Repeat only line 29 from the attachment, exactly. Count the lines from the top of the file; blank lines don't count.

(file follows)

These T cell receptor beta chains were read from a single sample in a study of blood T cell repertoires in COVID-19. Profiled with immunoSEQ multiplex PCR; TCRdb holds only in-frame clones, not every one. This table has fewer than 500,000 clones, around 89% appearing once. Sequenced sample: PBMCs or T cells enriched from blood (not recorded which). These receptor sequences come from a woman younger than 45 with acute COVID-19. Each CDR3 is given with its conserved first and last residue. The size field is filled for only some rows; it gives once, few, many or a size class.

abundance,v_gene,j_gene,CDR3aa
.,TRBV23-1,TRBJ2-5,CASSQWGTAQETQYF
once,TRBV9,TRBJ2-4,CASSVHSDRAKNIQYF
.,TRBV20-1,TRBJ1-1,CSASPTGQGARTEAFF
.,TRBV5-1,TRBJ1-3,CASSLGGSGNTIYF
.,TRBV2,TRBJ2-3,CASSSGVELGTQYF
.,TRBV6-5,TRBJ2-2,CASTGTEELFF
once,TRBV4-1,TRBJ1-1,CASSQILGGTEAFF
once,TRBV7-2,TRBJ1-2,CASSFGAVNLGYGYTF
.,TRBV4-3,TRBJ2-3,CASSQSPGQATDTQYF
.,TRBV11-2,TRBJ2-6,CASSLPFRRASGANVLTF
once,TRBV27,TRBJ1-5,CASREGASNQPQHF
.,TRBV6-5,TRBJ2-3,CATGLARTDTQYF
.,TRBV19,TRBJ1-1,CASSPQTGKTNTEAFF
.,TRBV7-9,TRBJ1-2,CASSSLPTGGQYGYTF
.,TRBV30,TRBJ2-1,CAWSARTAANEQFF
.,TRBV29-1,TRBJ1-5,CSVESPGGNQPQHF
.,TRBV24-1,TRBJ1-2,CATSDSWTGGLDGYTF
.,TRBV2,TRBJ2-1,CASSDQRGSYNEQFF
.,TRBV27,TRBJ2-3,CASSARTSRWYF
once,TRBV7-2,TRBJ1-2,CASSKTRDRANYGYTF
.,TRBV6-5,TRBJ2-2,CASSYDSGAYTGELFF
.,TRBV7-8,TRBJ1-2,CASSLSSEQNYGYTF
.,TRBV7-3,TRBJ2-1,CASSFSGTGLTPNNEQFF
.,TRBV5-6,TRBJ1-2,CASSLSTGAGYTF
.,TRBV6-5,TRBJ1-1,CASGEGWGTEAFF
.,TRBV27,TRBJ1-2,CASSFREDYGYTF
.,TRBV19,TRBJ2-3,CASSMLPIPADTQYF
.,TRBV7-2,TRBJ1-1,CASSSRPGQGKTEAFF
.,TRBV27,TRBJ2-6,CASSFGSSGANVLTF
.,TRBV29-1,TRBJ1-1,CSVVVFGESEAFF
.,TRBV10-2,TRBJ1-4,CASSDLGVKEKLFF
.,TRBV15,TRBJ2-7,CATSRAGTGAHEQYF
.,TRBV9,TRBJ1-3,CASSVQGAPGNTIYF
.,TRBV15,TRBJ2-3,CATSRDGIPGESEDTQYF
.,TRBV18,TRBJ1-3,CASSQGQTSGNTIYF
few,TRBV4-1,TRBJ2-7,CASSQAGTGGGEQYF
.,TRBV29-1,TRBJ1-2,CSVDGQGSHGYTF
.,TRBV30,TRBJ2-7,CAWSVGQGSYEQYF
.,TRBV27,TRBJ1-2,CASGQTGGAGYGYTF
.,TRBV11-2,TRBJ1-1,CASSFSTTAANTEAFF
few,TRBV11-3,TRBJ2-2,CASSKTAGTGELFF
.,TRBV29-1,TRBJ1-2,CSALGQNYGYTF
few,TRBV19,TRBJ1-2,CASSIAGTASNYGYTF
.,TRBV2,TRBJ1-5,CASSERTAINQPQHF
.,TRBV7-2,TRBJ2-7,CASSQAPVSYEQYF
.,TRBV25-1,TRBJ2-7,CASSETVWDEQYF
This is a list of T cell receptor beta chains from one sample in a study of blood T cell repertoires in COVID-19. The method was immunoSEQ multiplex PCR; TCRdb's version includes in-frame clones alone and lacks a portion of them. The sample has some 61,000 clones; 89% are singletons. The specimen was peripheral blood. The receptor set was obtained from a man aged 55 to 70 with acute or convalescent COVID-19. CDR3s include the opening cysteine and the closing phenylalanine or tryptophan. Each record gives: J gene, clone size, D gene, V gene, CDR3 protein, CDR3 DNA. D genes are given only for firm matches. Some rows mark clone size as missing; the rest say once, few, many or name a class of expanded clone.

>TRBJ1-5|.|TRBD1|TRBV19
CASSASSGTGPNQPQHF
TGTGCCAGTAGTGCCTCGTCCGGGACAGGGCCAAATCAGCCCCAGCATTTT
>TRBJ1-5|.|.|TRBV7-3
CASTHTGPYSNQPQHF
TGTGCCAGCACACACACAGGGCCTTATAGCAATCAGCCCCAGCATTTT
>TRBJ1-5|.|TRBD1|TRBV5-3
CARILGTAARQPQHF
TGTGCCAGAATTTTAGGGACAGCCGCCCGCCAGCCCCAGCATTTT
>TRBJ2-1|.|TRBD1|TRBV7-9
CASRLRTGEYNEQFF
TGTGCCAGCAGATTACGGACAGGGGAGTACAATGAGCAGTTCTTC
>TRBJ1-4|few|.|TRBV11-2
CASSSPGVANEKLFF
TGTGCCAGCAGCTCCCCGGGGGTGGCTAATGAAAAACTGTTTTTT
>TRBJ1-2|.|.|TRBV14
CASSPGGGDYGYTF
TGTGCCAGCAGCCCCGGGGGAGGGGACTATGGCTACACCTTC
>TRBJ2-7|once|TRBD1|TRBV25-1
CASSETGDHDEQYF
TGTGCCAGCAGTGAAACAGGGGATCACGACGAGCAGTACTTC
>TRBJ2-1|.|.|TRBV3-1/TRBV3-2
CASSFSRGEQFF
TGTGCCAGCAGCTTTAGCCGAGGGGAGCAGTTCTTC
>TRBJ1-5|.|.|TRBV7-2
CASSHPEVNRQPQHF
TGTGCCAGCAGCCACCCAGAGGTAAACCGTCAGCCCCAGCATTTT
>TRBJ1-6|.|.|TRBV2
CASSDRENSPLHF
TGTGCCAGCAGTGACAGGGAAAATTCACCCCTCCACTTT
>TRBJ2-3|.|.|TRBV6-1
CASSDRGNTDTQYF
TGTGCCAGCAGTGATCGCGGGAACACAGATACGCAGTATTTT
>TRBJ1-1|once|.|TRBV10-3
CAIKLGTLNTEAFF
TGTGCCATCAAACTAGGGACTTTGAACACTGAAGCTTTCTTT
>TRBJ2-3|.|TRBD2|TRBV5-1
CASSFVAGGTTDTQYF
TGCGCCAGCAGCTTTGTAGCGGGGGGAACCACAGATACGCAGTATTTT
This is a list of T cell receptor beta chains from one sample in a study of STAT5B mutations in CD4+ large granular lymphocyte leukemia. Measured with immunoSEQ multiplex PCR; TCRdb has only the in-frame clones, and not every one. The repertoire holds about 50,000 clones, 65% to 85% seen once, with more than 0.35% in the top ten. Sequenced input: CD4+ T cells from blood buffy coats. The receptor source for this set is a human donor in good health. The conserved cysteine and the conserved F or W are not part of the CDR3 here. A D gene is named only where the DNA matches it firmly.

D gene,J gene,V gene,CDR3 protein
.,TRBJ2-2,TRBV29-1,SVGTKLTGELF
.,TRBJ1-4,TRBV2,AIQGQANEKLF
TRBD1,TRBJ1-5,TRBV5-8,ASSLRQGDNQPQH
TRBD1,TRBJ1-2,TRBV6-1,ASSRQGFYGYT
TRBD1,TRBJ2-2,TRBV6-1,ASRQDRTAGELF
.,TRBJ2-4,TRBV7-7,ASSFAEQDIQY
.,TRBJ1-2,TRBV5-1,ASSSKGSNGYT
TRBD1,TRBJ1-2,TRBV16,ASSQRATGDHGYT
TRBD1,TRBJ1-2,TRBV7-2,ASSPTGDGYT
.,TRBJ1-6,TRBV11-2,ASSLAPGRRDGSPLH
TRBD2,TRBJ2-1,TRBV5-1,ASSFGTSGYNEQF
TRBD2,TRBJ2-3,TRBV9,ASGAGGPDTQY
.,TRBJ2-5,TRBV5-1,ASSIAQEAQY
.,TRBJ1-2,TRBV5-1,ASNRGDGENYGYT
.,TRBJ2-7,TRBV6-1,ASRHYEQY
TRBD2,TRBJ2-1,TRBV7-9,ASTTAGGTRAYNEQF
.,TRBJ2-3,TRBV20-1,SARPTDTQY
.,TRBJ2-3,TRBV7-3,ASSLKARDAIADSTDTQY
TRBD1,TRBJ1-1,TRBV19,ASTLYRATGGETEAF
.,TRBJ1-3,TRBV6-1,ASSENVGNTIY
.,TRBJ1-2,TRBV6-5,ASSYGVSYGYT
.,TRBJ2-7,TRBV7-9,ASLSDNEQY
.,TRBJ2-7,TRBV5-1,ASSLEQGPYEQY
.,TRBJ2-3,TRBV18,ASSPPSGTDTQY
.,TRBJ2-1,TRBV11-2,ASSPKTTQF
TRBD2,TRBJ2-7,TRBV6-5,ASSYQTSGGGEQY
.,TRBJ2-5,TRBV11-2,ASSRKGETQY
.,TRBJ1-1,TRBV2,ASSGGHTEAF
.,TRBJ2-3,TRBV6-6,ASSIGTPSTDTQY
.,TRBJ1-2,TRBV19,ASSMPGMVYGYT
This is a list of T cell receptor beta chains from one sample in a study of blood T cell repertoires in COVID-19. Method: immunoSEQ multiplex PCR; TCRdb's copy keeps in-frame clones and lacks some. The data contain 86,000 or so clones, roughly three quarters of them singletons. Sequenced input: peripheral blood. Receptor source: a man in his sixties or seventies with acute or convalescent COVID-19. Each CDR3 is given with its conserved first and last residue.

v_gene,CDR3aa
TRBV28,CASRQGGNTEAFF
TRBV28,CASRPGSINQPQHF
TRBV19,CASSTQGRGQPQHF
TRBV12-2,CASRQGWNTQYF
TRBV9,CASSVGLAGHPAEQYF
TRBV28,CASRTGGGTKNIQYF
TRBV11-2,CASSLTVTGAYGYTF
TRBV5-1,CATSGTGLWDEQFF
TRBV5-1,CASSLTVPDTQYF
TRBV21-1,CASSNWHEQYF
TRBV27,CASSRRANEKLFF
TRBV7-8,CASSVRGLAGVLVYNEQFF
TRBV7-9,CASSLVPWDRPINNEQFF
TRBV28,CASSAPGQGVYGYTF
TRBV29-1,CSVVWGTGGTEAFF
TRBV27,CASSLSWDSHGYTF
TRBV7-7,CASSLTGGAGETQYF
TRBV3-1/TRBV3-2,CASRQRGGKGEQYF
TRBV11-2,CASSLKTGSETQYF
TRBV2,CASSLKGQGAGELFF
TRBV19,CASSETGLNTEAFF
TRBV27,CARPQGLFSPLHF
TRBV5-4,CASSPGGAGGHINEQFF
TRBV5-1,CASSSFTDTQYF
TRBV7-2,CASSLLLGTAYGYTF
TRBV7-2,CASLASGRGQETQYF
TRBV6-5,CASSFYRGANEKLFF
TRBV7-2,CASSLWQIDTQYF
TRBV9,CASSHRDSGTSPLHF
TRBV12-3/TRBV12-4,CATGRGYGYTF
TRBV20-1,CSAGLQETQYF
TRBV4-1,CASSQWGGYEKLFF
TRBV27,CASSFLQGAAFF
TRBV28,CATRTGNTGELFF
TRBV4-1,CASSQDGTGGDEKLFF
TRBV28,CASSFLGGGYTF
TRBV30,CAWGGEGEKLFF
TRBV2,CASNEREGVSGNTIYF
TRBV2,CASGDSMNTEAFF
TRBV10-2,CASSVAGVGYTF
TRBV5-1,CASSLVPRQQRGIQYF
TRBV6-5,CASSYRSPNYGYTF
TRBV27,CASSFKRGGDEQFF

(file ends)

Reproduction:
.,TRBV19,TRBJ2-3,CASSMLPIPADTQYF